If you enjoy nature, wildlife or animals, you will absolutely love safaris in South Africa. It is truly the best way to see these animals. There are no guarantees regarding which animals you will see or what they will be doing - but for me, that is probably the greatest part. You will see the animals in their natural state - sleeping, playing, hunting. Some will be so close you are convinced they have no fear of humans, others will be almost impossible to see, they are so timid. When you go on drives in reserves like Phinda, you do get an incredible opportunity to sit for extended periods of time and watch some of thee animals just go about their daily lives.

Viewing these animals in the wild is an amazing experience 

Viewing these animals in the wild is an amazing experience 

The lodge does offer a number of other activities that you can look into doing. These include; rhino tracking on foot, scuba diving at nearby Sodwana Bay, leatherback sea turtle nesting, photographic safaris and spending a night out under the stars in the bush. Essentially they are capable of tailoring a safari experience to suit your needs.


All meals at Phinda Private Game Reserve are provided, including breakfast, morning/afternoon teas, lunch and dinner, with consideration to any dietary requirements. The chef prepares wonderful dishes, using a lot of local ingredients and recipes. On one of the evenings we had dinner by candlelight at a bush camp, which was a memorable experience.

If you like to have some of your own snacks, you can bring them also, but generally speaking there is plenty and even during the day the common areas have something to snack on.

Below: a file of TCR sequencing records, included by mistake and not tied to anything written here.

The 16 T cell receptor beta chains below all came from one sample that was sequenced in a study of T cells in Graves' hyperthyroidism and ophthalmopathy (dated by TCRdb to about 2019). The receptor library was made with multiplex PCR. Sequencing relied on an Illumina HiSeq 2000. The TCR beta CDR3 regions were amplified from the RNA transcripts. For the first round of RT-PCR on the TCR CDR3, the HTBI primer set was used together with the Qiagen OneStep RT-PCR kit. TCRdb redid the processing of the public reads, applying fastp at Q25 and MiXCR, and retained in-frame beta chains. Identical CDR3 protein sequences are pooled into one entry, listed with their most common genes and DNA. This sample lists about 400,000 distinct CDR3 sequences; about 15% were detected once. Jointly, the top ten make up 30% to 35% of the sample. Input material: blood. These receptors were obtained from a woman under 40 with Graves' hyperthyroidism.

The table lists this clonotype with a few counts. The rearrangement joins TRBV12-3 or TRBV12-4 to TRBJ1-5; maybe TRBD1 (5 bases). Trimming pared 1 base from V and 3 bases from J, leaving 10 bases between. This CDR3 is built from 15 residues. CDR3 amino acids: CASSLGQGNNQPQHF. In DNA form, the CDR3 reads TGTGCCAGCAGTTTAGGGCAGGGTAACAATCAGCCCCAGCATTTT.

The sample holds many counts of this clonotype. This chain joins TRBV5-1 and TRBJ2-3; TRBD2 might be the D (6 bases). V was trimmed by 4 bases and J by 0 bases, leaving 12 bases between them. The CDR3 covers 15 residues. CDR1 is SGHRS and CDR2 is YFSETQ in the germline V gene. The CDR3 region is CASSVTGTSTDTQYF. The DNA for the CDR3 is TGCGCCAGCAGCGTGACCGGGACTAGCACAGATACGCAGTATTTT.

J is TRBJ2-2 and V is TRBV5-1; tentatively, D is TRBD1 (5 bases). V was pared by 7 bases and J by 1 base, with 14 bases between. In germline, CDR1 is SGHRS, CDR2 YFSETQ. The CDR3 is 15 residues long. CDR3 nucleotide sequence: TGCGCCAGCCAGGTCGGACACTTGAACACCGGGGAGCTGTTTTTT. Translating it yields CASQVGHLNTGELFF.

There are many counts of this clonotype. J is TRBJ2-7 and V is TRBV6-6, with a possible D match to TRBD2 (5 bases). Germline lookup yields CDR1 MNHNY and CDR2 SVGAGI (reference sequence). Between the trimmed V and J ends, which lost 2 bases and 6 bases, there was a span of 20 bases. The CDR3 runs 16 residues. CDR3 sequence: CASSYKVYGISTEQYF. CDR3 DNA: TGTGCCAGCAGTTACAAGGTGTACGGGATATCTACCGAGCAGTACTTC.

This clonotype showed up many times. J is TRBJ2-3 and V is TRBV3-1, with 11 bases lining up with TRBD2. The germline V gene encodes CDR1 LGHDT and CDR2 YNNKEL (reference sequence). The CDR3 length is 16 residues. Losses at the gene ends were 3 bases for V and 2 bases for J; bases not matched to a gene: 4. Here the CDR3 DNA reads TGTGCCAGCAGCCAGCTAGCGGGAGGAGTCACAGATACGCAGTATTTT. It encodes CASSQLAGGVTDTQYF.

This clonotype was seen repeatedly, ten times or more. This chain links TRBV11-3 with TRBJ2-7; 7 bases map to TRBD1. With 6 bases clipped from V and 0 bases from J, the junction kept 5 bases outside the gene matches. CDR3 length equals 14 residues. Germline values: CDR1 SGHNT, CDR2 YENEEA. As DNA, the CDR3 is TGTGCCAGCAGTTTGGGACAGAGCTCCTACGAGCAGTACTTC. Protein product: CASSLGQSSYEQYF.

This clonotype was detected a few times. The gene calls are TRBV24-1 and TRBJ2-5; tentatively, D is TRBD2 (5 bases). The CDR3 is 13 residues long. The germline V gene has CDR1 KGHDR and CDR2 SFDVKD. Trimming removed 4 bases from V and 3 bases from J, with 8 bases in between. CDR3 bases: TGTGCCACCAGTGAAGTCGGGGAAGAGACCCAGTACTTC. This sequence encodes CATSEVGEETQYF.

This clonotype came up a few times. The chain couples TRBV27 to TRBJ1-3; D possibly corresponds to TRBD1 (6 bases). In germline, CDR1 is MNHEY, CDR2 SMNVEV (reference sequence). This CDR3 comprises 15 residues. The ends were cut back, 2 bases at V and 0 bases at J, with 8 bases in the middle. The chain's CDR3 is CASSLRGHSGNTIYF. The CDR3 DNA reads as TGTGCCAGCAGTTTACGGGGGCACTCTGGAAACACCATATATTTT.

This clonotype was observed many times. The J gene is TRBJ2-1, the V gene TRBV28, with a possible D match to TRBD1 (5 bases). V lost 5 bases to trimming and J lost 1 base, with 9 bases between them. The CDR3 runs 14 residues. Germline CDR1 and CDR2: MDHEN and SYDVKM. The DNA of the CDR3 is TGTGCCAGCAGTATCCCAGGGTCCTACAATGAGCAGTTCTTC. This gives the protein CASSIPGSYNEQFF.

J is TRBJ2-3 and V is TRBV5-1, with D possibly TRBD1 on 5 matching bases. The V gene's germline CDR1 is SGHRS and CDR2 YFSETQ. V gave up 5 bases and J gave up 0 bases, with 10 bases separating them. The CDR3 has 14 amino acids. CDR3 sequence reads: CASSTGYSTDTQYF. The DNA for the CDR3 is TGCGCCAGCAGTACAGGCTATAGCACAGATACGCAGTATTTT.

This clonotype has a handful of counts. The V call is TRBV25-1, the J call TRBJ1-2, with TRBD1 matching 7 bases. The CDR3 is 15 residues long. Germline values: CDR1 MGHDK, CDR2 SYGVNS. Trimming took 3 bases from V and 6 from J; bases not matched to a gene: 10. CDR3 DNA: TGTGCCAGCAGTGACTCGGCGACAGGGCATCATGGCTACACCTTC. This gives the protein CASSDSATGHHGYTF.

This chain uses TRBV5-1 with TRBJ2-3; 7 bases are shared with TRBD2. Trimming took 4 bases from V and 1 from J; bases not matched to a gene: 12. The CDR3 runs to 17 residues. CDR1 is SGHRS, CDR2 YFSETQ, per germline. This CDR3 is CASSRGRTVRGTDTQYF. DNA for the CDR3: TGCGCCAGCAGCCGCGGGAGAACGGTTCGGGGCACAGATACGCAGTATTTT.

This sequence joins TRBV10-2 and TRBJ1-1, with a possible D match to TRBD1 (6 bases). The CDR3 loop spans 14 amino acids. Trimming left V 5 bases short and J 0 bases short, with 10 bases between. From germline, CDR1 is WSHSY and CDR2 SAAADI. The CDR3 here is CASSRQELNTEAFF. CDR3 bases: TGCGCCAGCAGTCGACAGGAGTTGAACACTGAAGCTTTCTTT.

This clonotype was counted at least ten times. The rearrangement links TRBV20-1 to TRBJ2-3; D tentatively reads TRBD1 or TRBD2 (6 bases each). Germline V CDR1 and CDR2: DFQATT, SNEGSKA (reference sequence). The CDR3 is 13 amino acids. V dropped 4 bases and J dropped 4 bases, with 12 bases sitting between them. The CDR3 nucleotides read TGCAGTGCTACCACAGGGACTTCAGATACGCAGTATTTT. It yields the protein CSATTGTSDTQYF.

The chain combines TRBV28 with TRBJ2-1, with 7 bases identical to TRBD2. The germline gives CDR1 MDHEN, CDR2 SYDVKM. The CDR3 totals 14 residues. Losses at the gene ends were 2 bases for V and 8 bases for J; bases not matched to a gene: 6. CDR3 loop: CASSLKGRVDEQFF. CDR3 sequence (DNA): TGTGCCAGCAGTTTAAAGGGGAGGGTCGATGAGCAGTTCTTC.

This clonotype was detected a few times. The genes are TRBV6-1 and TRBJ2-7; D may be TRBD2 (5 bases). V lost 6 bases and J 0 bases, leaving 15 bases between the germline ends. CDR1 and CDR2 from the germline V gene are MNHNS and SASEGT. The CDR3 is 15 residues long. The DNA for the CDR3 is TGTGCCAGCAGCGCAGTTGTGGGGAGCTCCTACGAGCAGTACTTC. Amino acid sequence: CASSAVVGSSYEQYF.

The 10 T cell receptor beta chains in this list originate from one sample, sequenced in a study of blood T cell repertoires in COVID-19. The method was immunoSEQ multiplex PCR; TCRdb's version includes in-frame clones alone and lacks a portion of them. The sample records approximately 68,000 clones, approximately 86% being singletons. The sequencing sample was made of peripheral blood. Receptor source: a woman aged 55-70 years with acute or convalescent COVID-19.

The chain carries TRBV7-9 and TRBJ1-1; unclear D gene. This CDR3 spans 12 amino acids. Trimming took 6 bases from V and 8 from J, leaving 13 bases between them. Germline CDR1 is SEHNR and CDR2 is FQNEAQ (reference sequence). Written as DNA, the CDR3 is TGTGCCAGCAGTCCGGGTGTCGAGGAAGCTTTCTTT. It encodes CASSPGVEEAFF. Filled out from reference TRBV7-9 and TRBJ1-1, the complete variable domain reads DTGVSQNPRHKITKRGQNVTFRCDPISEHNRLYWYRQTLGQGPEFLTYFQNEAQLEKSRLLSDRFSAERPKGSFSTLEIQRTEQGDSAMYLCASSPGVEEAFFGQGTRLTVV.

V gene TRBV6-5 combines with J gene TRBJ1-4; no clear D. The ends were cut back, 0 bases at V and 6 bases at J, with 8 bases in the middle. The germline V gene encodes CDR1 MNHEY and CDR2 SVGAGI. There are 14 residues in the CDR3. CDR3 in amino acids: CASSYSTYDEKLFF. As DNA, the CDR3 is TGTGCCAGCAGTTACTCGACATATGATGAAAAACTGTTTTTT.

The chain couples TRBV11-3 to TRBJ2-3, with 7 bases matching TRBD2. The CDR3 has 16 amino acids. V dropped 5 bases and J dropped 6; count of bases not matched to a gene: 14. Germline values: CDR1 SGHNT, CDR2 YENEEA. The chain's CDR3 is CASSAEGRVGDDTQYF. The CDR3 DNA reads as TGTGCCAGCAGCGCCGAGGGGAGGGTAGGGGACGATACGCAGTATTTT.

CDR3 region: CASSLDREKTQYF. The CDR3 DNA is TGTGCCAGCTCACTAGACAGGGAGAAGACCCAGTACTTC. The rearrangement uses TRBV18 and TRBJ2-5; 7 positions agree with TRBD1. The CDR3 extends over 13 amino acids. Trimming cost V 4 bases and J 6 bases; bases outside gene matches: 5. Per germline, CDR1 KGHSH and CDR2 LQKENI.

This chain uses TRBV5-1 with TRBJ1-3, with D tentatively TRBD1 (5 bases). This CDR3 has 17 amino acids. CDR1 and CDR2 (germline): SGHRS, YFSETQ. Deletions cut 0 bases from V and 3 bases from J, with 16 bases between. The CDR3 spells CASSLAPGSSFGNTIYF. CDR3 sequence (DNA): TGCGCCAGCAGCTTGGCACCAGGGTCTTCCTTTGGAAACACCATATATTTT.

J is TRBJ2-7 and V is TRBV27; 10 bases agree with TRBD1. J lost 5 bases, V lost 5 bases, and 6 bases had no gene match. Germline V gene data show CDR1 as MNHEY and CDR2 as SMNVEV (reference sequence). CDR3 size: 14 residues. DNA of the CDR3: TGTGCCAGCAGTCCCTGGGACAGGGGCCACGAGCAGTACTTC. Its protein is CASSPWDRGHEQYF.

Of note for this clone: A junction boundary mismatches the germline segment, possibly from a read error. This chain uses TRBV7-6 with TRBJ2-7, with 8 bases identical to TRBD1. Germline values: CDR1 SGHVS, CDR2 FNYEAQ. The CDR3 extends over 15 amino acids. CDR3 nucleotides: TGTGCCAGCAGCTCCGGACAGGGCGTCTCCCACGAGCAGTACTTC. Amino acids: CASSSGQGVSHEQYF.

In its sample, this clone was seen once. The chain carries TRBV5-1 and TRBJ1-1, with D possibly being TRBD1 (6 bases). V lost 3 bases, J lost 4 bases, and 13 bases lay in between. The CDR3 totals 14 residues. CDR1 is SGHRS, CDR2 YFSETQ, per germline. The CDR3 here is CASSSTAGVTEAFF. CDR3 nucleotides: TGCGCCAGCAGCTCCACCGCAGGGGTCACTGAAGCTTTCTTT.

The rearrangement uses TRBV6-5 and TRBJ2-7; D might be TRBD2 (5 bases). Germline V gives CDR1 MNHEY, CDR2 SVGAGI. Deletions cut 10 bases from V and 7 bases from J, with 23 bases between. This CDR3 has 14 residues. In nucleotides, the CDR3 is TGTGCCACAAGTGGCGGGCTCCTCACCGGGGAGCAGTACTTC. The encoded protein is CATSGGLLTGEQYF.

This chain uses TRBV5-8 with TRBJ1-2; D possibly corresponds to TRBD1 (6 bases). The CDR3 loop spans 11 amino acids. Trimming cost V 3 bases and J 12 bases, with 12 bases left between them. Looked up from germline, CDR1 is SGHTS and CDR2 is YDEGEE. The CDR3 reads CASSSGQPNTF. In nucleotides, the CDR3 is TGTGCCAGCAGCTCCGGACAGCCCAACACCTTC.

Must Do:

It goes without saying that going on safari drives is the "must do", however there are some huge advantages of going on drives in places like Mountain Lodge. The guides at reserves like Phinda are experienced to know where the animals are likely to be and have an incredible eye to be able to spot them from a distance. Many people opt to go for cheaper self drive options in South Africa, but you will potentially end up missing out. I have always found that going on drives with the experts gives you a much better chance of seeing animals, getting in great positions to watch them and also learning a lot more about them. The staff at Phinda are really committed to ensuring you get the most out of the time you spend with them and the guides especially are fantastic. If like myself, you have limited time available when you visit South Africa or even if you are living in SA and have a set amount of time, it is well worth speaking to the team from &Beyond about the lodges and packages that best suit your situation. We dealt with Susie from their booking team and she was fantastic from arranging the best accomodation options through to ensuring we had the right directions to get us to the lodge.

The guides at Phinda Mountain Lodge make sure you have an incredible time.

The guides at Phinda Mountain Lodge make sure you have an incredible time.

Must See:

The obvious answer here are the stars of the show - the animals. But I would also encourage you to ask about going out early for a sunrise. At Phinda Mountain Lodge, there is a beautiful lookout not far from the accomodation that has a stunning view over the bush at sunrise. It is an incredible way to start your day!

Coffee at sunrise with our great group.

Coffee at sunrise with our great group.

5 Word Travel: